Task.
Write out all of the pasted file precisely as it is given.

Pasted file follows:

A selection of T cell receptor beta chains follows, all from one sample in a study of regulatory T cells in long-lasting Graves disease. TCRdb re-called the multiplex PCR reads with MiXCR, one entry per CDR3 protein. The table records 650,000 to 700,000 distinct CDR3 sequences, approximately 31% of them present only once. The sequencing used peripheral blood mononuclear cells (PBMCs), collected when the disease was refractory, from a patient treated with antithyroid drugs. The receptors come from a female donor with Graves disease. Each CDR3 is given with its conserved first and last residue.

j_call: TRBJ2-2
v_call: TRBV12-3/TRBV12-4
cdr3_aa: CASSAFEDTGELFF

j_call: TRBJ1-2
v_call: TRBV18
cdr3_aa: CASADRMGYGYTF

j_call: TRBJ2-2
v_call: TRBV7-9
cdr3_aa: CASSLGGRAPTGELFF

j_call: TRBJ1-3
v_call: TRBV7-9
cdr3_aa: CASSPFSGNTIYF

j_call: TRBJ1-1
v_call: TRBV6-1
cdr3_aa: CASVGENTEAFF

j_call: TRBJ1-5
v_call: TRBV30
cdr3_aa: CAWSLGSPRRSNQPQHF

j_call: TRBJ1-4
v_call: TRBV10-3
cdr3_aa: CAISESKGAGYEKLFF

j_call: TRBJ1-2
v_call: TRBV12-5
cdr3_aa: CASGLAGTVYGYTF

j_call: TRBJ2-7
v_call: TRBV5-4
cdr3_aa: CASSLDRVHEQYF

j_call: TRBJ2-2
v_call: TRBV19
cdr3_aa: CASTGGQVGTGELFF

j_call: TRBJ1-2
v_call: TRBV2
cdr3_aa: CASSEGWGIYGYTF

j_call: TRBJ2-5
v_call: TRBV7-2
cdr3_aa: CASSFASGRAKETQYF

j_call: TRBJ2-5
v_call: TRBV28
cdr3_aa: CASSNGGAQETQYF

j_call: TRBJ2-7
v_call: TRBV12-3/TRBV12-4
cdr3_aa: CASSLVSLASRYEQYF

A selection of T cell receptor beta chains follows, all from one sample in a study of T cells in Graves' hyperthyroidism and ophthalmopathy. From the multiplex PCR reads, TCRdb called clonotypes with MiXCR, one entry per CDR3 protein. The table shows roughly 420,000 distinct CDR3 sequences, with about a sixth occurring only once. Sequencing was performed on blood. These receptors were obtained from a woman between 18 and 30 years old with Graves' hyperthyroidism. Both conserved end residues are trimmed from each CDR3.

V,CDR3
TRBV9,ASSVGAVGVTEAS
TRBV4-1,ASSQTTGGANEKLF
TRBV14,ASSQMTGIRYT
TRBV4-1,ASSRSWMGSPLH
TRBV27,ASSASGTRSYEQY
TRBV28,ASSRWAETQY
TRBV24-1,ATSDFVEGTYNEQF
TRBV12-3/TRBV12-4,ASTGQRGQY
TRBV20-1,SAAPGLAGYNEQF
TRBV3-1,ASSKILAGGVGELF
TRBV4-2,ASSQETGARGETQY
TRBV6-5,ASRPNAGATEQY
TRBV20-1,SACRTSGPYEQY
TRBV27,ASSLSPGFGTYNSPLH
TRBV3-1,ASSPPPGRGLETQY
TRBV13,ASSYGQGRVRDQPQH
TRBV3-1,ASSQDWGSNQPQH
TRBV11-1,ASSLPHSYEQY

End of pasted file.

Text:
A selection of T cell receptor beta chains follows, all from one sample in a study of regulatory T cells in long-lasting Graves disease. TCRdb re-called the multiplex PCR reads with MiXCR, one entry per CDR3 protein. The table records 650,000 to 700,000 distinct CDR3 sequences, approximately 31% of them present only once. The sequencing used peripheral blood mononuclear cells (PBMCs), collected when the disease was refractory, from a patient treated with antithyroid drugs. The receptors come from a female donor with Graves disease. Each CDR3 is given with its conserved first and last residue.

j_call: TRBJ2-2
v_call: TRBV12-3/TRBV12-4
cdr3_aa: CASSAFEDTGELFF

j_call: TRBJ1-2
v_call: TRBV18
cdr3_aa: CASADRMGYGYTF

j_call: TRBJ2-2
v_call: TRBV7-9
cdr3_aa: CASSLGGRAPTGELFF

j_call: TRBJ1-3
v_call: TRBV7-9
cdr3_aa: CASSPFSGNTIYF

j_call: TRBJ1-1
v_call: TRBV6-1
cdr3_aa: CASVGENTEAFF

j_call: TRBJ1-5
v_call: TRBV30
cdr3_aa: CAWSLGSPRRSNQPQHF

j_call: TRBJ1-4
v_call: TRBV10-3
cdr3_aa: CAISESKGAGYEKLFF

j_call: TRBJ1-2
v_call: TRBV12-5
cdr3_aa: CASGLAGTVYGYTF

j_call: TRBJ2-7
v_call: TRBV5-4
cdr3_aa: CASSLDRVHEQYF

j_call: TRBJ2-2
v_call: TRBV19
cdr3_aa: CASTGGQVGTGELFF

j_call: TRBJ1-2
v_call: TRBV2
cdr3_aa: CASSEGWGIYGYTF

j_call: TRBJ2-5
v_call: TRBV7-2
cdr3_aa: CASSFASGRAKETQYF

j_call: TRBJ2-5
v_call: TRBV28
cdr3_aa: CASSNGGAQETQYF

j_call: TRBJ2-7
v_call: TRBV12-3/TRBV12-4
cdr3_aa: CASSLVSLASRYEQYF

A selection of T cell receptor beta chains follows, all from one sample in a study of T cells in Graves' hyperthyroidism and ophthalmopathy. From the multiplex PCR reads, TCRdb called clonotypes with MiXCR, one entry per CDR3 protein. The table shows roughly 420,000 distinct CDR3 sequences, with about a sixth occurring only once. Sequencing was performed on blood. These receptors were obtained from a woman between 18 and 30 years old with Graves' hyperthyroidism. Both conserved end residues are trimmed from each CDR3.

V,CDR3
TRBV9,ASSVGAVGVTEAS
TRBV4-1,ASSQTTGGANEKLF
TRBV14,ASSQMTGIRYT
TRBV4-1,ASSRSWMGSPLH
TRBV27,ASSASGTRSYEQY
TRBV28,ASSRWAETQY
TRBV24-1,ATSDFVEGTYNEQF
TRBV12-3/TRBV12-4,ASTGQRGQY
TRBV20-1,SAAPGLAGYNEQF
TRBV3-1,ASSKILAGGVGELF
TRBV4-2,ASSQETGARGETQY
TRBV6-5,ASRPNAGATEQY
TRBV20-1,SACRTSGPYEQY
TRBV27,ASSLSPGFGTYNSPLH
TRBV3-1,ASSPPPGRGLETQY
TRBV13,ASSYGQGRVRDQPQH
TRBV3-1,ASSQDWGSNQPQH
TRBV11-1,ASSLPHSYEQY